Skill alone isn’t everything. LeBron James and the Miami Heat failed to win that first NBA title in 2011 largely because the disarray surrounding LeBron that season was too much to handle. It was a tumult problem, not a talent problem. 

The old Lob City Clippers are known only for a silly nickname because Chris Paul, Blake Griffin and DeAndre Jordan were so at odds there was no working together to manage a team through its short window. The Nets, despite their recent win streak and stellar play, have to date been done in by themselves as much as anything else. 

Or take the other side of the coin — once Jason Kidd exited Milwaukee, with his accompanying melodrama, the Bucks began a steady rise toward sustained success, and a championship. In Golden State, at least until this year, Curry’s calming and chemistry-building presence tended to smooth out the rough spots.

There are other factors, of course, that shape these things. Health is a huge one. But it’s when things get difficult — an injury, or that losing streak, or the inevitable personality conflicts and jealousies — where the skill of chaos management can take some teams one way and others another.

Take this year’s Warriors. Of course they need Curry to be healthy. And once he returns, likely in the next week or so, they can still be the league’s best team, and climb out of the hole they’re in. But it’s also true that the hole is larger and deeper because Green’s attacking Poole was destructive in so many still-lasting ways. It hit at the chemistry, and the need to use it to bring the Warriors young players along, two problems now exacerbated by Curry’s absence.

Or look at the Los Angeles Lakers. Yes, Anthony Davis has been hurt, yet again, and that’s contributed to LA’s woes this season. But LeBron James still averages around 29, 8 and 7 per game. He’s shooting 51 percent from the field. He’s still LeBron James. But the Lakers, stuck in their own non-stop drama, have underperformed. LeBron James teams mired in misery have always had trouble, and this season is no different.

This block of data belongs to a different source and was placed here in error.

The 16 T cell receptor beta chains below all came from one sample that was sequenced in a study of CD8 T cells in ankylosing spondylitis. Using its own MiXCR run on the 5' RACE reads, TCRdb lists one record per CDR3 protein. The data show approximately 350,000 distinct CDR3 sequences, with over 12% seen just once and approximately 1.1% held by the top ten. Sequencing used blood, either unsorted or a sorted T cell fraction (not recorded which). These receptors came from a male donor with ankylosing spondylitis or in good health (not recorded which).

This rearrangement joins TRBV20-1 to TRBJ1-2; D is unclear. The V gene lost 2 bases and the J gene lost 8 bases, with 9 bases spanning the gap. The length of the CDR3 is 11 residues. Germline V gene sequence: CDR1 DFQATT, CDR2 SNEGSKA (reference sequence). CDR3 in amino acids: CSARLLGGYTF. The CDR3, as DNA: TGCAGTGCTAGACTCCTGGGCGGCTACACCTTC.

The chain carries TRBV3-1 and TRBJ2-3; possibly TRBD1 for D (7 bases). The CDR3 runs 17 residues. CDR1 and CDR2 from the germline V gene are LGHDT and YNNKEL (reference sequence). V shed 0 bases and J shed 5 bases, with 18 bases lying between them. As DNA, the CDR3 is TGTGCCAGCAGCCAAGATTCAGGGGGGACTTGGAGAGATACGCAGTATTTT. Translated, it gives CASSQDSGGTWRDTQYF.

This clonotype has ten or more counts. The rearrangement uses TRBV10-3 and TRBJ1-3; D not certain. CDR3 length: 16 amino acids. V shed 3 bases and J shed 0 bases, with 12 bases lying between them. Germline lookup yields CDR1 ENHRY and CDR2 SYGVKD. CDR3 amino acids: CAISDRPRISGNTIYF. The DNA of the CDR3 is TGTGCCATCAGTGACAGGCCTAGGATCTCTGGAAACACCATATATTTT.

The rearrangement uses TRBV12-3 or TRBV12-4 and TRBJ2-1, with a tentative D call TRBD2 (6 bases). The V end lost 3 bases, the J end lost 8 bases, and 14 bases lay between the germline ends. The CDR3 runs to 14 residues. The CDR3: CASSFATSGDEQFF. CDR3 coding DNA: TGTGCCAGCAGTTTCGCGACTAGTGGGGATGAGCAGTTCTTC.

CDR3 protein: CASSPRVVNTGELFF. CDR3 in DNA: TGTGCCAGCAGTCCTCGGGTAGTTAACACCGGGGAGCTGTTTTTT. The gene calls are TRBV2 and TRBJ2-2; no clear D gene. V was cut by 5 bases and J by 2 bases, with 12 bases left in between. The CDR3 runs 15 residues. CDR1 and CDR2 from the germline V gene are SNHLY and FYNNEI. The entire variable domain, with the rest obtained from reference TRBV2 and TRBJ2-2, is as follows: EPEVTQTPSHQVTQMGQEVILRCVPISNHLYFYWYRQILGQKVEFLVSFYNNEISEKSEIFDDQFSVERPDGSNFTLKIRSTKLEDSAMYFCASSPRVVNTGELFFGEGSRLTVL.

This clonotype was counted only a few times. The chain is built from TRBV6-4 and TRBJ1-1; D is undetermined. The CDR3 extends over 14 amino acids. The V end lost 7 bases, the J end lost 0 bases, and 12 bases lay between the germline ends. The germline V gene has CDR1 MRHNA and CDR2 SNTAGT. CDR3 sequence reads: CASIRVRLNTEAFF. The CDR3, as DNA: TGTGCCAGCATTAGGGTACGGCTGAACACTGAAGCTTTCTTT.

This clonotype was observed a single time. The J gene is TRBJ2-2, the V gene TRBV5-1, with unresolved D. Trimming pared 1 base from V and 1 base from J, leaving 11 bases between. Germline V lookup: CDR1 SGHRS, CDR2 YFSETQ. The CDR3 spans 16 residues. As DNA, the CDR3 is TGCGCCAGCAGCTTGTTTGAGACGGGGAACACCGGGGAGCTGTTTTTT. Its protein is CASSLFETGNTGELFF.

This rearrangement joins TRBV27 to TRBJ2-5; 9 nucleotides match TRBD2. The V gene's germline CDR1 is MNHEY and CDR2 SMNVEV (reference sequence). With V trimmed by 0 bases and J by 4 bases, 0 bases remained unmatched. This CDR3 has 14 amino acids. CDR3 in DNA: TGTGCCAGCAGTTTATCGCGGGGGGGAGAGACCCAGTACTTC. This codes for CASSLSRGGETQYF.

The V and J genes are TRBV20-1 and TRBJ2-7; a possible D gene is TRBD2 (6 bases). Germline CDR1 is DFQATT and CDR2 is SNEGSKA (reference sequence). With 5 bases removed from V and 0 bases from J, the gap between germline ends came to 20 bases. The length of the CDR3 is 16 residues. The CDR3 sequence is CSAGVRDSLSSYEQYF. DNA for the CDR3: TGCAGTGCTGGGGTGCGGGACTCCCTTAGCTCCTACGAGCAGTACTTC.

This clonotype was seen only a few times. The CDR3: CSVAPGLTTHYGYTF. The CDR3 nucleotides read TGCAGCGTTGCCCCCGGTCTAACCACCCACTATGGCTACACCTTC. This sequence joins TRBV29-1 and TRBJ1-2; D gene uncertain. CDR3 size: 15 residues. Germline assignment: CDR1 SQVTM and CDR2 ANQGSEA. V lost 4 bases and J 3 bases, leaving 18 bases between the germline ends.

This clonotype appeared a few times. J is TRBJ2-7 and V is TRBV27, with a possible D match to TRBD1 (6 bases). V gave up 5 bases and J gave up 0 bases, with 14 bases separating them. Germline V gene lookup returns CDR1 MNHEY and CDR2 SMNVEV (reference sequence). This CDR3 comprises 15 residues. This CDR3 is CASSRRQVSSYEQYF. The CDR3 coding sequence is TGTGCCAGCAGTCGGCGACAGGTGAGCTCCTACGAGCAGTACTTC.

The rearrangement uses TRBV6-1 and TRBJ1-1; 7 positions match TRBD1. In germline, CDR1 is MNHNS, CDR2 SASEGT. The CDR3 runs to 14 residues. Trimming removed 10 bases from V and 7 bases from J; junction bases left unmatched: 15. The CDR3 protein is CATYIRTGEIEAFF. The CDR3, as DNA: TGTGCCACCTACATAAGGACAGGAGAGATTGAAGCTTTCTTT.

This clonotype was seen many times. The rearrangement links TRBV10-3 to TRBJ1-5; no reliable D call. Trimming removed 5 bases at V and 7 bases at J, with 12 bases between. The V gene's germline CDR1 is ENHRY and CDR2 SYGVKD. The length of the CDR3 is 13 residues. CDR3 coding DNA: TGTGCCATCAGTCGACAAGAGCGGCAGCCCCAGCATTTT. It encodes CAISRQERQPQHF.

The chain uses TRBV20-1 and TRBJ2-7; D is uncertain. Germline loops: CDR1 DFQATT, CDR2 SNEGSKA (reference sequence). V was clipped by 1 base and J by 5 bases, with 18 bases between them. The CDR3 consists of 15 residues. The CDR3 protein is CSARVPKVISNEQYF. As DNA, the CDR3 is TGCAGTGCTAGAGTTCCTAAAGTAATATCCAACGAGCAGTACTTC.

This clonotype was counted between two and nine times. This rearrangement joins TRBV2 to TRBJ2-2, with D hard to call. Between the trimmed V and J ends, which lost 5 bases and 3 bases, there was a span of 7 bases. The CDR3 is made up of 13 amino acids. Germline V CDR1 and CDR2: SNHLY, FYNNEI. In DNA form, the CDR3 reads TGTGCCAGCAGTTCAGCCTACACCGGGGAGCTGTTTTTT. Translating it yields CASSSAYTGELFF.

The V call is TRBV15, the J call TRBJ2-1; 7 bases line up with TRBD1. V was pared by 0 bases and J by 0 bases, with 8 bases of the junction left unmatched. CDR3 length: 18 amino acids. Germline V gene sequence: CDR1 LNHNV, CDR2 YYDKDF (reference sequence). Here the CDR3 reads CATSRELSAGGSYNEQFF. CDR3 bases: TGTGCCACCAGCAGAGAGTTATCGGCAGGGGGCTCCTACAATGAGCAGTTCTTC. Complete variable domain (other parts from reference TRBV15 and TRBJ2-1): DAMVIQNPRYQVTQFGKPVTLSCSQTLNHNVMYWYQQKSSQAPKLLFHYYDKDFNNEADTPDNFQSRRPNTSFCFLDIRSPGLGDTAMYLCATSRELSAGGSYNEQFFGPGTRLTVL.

Almost a decade ago, an NBA GM predicted to me that a top, celebrated team would crumble because of the behind-the-scenes drama that had plagued them all year. A few weeks later, the Los Angeles Clippers blew a 3-1 second-round series lead to the Houston Rockets. And several weeks after that, DeAndre Jordan made his short-lived attempt to bolt in free agency for the Mavericks — unleashing publicly all the drama that had dogged the 56-win team all season long.

The lesson has held since then: There’s the story we see in the NBA, and it matters — the wins, the losses, the stats, the stars, the defensive and offensive efficiency ratings and everything else on display each night across the league. 

And there’s the story we don’t see — the chaos and drama and disarray, and the human beings who handle it all sorts of ways.

Or at least usually we don’t see it. But this season the chaos has pushed to the forefront of so many teams — a reminder that those forces are as impactful as anything else in determining who wins and who loses.

The Celitcs have shown they know how to weather such a storm. The Lakers haven’t. And all across the league, so many other would-be contenders will rise or fall on things that have little or nothing to do with the drama on the actual court.